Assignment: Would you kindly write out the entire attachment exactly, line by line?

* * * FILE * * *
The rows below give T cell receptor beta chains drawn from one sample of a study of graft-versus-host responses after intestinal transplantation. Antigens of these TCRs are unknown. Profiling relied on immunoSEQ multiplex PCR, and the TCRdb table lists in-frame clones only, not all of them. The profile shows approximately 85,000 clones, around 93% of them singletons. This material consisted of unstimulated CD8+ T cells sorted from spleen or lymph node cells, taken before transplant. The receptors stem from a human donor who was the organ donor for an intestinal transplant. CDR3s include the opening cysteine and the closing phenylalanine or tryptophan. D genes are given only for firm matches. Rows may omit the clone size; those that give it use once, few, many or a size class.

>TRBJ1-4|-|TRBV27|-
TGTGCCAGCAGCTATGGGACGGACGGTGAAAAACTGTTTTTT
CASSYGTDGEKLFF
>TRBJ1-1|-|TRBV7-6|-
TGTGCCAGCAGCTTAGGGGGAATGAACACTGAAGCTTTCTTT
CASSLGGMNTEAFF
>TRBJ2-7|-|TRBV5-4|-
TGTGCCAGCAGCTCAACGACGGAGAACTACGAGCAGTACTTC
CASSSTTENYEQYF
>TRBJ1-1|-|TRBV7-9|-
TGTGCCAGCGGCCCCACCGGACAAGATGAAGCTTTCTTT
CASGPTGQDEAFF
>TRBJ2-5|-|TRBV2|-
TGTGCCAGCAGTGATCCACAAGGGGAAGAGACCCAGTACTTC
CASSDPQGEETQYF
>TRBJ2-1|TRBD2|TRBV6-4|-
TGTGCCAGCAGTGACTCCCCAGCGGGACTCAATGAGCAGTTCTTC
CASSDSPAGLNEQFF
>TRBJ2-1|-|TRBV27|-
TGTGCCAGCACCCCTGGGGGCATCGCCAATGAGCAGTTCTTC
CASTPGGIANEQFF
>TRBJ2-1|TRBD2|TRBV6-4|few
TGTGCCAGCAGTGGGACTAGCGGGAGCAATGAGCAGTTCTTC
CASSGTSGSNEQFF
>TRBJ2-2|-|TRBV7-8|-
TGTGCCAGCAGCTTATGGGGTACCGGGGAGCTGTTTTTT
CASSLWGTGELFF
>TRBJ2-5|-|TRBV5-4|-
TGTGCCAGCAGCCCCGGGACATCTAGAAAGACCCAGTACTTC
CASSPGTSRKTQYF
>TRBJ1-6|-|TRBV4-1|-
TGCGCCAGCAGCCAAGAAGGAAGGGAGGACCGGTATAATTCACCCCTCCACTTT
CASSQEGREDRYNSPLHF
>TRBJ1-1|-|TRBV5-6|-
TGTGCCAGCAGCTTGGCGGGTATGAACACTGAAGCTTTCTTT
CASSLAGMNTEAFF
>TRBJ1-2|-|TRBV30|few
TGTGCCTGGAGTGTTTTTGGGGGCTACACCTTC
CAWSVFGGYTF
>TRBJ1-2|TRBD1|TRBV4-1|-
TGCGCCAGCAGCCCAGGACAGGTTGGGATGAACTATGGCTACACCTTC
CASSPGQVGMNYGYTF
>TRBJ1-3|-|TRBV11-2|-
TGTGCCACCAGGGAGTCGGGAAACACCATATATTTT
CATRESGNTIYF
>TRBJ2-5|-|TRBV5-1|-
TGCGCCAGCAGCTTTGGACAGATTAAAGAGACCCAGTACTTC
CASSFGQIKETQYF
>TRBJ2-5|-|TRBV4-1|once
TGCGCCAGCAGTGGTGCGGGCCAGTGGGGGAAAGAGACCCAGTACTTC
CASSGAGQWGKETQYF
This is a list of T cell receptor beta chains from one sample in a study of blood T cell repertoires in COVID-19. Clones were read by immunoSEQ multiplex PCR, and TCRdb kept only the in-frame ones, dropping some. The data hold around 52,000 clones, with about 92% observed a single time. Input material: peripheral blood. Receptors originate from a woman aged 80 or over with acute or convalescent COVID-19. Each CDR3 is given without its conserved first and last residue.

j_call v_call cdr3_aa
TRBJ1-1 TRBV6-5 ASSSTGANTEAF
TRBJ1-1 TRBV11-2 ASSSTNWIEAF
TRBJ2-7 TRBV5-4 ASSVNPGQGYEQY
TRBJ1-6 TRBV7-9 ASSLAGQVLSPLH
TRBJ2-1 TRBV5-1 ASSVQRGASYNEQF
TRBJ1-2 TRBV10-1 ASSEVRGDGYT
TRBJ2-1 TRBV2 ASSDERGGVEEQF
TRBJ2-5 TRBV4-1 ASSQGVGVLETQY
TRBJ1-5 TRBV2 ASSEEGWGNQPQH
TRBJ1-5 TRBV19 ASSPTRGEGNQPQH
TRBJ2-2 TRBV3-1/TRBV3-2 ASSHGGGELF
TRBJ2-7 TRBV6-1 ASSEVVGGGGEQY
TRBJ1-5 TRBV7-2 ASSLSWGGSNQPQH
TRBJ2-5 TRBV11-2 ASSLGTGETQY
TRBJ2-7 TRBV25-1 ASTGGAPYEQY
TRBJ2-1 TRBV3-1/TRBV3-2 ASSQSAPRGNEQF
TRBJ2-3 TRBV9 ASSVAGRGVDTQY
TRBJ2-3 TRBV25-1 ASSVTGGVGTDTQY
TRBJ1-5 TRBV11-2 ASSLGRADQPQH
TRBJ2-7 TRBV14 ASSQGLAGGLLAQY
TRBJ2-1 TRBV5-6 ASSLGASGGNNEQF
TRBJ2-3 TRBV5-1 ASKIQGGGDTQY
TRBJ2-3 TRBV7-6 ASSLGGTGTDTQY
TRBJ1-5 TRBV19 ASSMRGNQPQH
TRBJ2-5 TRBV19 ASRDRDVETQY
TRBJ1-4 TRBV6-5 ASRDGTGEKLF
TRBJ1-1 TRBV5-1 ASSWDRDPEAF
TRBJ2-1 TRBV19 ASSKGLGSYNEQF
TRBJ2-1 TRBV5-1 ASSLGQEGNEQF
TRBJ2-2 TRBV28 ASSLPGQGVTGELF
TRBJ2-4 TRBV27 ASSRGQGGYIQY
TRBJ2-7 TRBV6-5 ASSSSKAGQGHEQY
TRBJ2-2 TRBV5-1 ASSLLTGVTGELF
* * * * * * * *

The rows below give T cell receptor beta chains drawn from one sample of a study of graft-versus-host responses after intestinal transplantation. Antigens of these TCRs are unknown. Profiling relied on immunoSEQ multiplex PCR, and the TCRdb table lists in-frame clones only, not all of them. The profile shows approximately 85,000 clones, around 93% of them singletons. This material consisted of unstimulated CD8+ T cells sorted from spleen or lymph node cells, taken before transplant. The receptors stem from a human donor who was the organ donor for an intestinal transplant. CDR3s include the opening cysteine and the closing phenylalanine or tryptophan. D genes are given only for firm matches. Rows may omit the clone size; those that give it use once, few, many or a size class.

>TRBJ1-4|-|TRBV27|-
TGTGCCAGCAGCTATGGGACGGACGGTGAAAAACTGTTTTTT
CASSYGTDGEKLFF
>TRBJ1-1|-|TRBV7-6|-
TGTGCCAGCAGCTTAGGGGGAATGAACACTGAAGCTTTCTTT
CASSLGGMNTEAFF
>TRBJ2-7|-|TRBV5-4|-
TGTGCCAGCAGCTCAACGACGGAGAACTACGAGCAGTACTTC
CASSSTTENYEQYF
>TRBJ1-1|-|TRBV7-9|-
TGTGCCAGCGGCCCCACCGGACAAGATGAAGCTTTCTTT
CASGPTGQDEAFF
>TRBJ2-5|-|TRBV2|-
TGTGCCAGCAGTGATCCACAAGGGGAAGAGACCCAGTACTTC
CASSDPQGEETQYF
>TRBJ2-1|TRBD2|TRBV6-4|-
TGTGCCAGCAGTGACTCCCCAGCGGGACTCAATGAGCAGTTCTTC
CASSDSPAGLNEQFF
>TRBJ2-1|-|TRBV27|-
TGTGCCAGCACCCCTGGGGGCATCGCCAATGAGCAGTTCTTC
CASTPGGIANEQFF
>TRBJ2-1|TRBD2|TRBV6-4|few
TGTGCCAGCAGTGGGACTAGCGGGAGCAATGAGCAGTTCTTC
CASSGTSGSNEQFF
>TRBJ2-2|-|TRBV7-8|-
TGTGCCAGCAGCTTATGGGGTACCGGGGAGCTGTTTTTT
CASSLWGTGELFF
>TRBJ2-5|-|TRBV5-4|-
TGTGCCAGCAGCCCCGGGACATCTAGAAAGACCCAGTACTTC
CASSPGTSRKTQYF
>TRBJ1-6|-|TRBV4-1|-
TGCGCCAGCAGCCAAGAAGGAAGGGAGGACCGGTATAATTCACCCCTCCACTTT
CASSQEGREDRYNSPLHF
>TRBJ1-1|-|TRBV5-6|-
TGTGCCAGCAGCTTGGCGGGTATGAACACTGAAGCTTTCTTT
CASSLAGMNTEAFF
>TRBJ1-2|-|TRBV30|few
TGTGCCTGGAGTGTTTTTGGGGGCTACACCTTC
CAWSVFGGYTF
>TRBJ1-2|TRBD1|TRBV4-1|-
TGCGCCAGCAGCCCAGGACAGGTTGGGATGAACTATGGCTACACCTTC
CASSPGQVGMNYGYTF
>TRBJ1-3|-|TRBV11-2|-
TGTGCCACCAGGGAGTCGGGAAACACCATATATTTT
CATRESGNTIYF
>TRBJ2-5|-|TRBV5-1|-
TGCGCCAGCAGCTTTGGACAGATTAAAGAGACCCAGTACTTC
CASSFGQIKETQYF
>TRBJ2-5|-|TRBV4-1|once
TGCGCCAGCAGTGGTGCGGGCCAGTGGGGGAAAGAGACCCAGTACTTC
CASSGAGQWGKETQYF
This is a list of T cell receptor beta chains from one sample in a study of blood T cell repertoires in COVID-19. Clones were read by immunoSEQ multiplex PCR, and TCRdb kept only the in-frame ones, dropping some. The data hold around 52,000 clones, with about 92% observed a single time. Input material: peripheral blood. Receptors originate from a woman aged 80 or over with acute or convalescent COVID-19. Each CDR3 is given without its conserved first and last residue.

j_call v_call cdr3_aa
TRBJ1-1 TRBV6-5 ASSSTGANTEAF
TRBJ1-1 TRBV11-2 ASSSTNWIEAF
TRBJ2-7 TRBV5-4 ASSVNPGQGYEQY
TRBJ1-6 TRBV7-9 ASSLAGQVLSPLH
TRBJ2-1 TRBV5-1 ASSVQRGASYNEQF
TRBJ1-2 TRBV10-1 ASSEVRGDGYT
TRBJ2-1 TRBV2 ASSDERGGVEEQF
TRBJ2-5 TRBV4-1 ASSQGVGVLETQY
TRBJ1-5 TRBV2 ASSEEGWGNQPQH
TRBJ1-5 TRBV19 ASSPTRGEGNQPQH
TRBJ2-2 TRBV3-1/TRBV3-2 ASSHGGGELF
TRBJ2-7 TRBV6-1 ASSEVVGGGGEQY
TRBJ1-5 TRBV7-2 ASSLSWGGSNQPQH
TRBJ2-5 TRBV11-2 ASSLGTGETQY
TRBJ2-7 TRBV25-1 ASTGGAPYEQY
TRBJ2-1 TRBV3-1/TRBV3-2 ASSQSAPRGNEQF
TRBJ2-3 TRBV9 ASSVAGRGVDTQY
TRBJ2-3 TRBV25-1 ASSVTGGVGTDTQY
TRBJ1-5 TRBV11-2 ASSLGRADQPQH
TRBJ2-7 TRBV14 ASSQGLAGGLLAQY
TRBJ2-1 TRBV5-6 ASSLGASGGNNEQF
TRBJ2-3 TRBV5-1 ASKIQGGGDTQY
TRBJ2-3 TRBV7-6 ASSLGGTGTDTQY
TRBJ1-5 TRBV19 ASSMRGNQPQH
TRBJ2-5 TRBV19 ASRDRDVETQY
TRBJ1-4 TRBV6-5 ASRDGTGEKLF
TRBJ1-1 TRBV5-1 ASSWDRDPEAF
TRBJ2-1 TRBV19 ASSKGLGSYNEQF
TRBJ2-1 TRBV5-1 ASSLGQEGNEQF
TRBJ2-2 TRBV28 ASSLPGQGVTGELF
TRBJ2-4 TRBV27 ASSRGQGGYIQY
TRBJ2-7 TRBV6-5 ASSSSKAGQGHEQY
TRBJ2-2 TRBV5-1 ASSLLTGVTGELF